IPCC & 4th National Climate Assessment Report on the Urgency of the Climate Crisis

Two reports came out this fall calling for timely action to lessen the impacts of climate change and prevent environmental collapse. The first report, released in October by the IPCC (see below), stated that we only have twelve years to stem emissions to prevent environmental collapse. The second, released just after Thanksgiving, focused specifically on the U.S. and has a special section on the impact of climate change on agriculture. A link to the report is here and the National Sustainable Ag Coalition’s summary of the report is here.

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The Paris Agreement includes support by more than 170 countries focused on circumventing the rise of global temperatures a maximum of 2°C above pre-industrial levels. Globally, we have hit the 1°C mark above pre-industrial levels and are already witnessing adverse impacts such as devastating weather events, firestorms, sea level rise, and increasing food insecurity.

The Intergovernmental Panel on Climate Change, the IPCC, is commissioned by the United Nations climate treaty to investigate the potential impacts of a 1.5°C and 2°C rise in temperature on the globe and their findings were released in October, 2018.

The IPCC report titled “Global Warming of 1.5°C (click here), reveals sobering projections for humanity at the lower end of the spectrum including increased food insecurity, coral die off by 2050, and seawater rise. Governments that are part of the Paris Agreement are not currently meeting the projected emissions reductions to hit this lower goal and will meet in Poland in December to discuss strategies to address the report’s findings that call for curtailing global emissions to zero by 2050.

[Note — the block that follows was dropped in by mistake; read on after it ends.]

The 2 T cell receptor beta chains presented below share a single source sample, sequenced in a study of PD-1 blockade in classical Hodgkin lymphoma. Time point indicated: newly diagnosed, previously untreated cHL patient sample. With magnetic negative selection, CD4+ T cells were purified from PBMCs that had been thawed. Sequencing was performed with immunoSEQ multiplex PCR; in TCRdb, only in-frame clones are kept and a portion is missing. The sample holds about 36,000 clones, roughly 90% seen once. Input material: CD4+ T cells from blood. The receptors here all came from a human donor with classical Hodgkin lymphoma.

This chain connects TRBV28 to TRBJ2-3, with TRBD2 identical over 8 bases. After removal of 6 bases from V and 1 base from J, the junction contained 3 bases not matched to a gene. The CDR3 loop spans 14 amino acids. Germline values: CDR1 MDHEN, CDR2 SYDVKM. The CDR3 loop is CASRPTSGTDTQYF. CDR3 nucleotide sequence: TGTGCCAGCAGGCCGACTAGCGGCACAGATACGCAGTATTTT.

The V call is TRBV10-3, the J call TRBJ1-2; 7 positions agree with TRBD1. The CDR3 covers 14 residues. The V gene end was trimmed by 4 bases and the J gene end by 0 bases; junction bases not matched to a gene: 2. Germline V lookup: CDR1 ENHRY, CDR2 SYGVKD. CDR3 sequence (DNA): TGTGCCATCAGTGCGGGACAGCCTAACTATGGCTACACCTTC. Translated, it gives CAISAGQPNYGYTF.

For a digestible analysis of the report, you may want to read New York Times’ reporting here or this Medium article titled “The IPCC Report is a Wake Up Call for Scholars, Advocates, and Philanthropists.” The latter article posits some strategies towards achieving the necessary goals outlined by the IPCC, but fails to include land-based strategies for carbon sequestration. This article instead focuses on carbon-capture technologies that will likely ensure continuing payouts to gas and oil companies as the predominant solution to hit the IPCC report’s stated goals.

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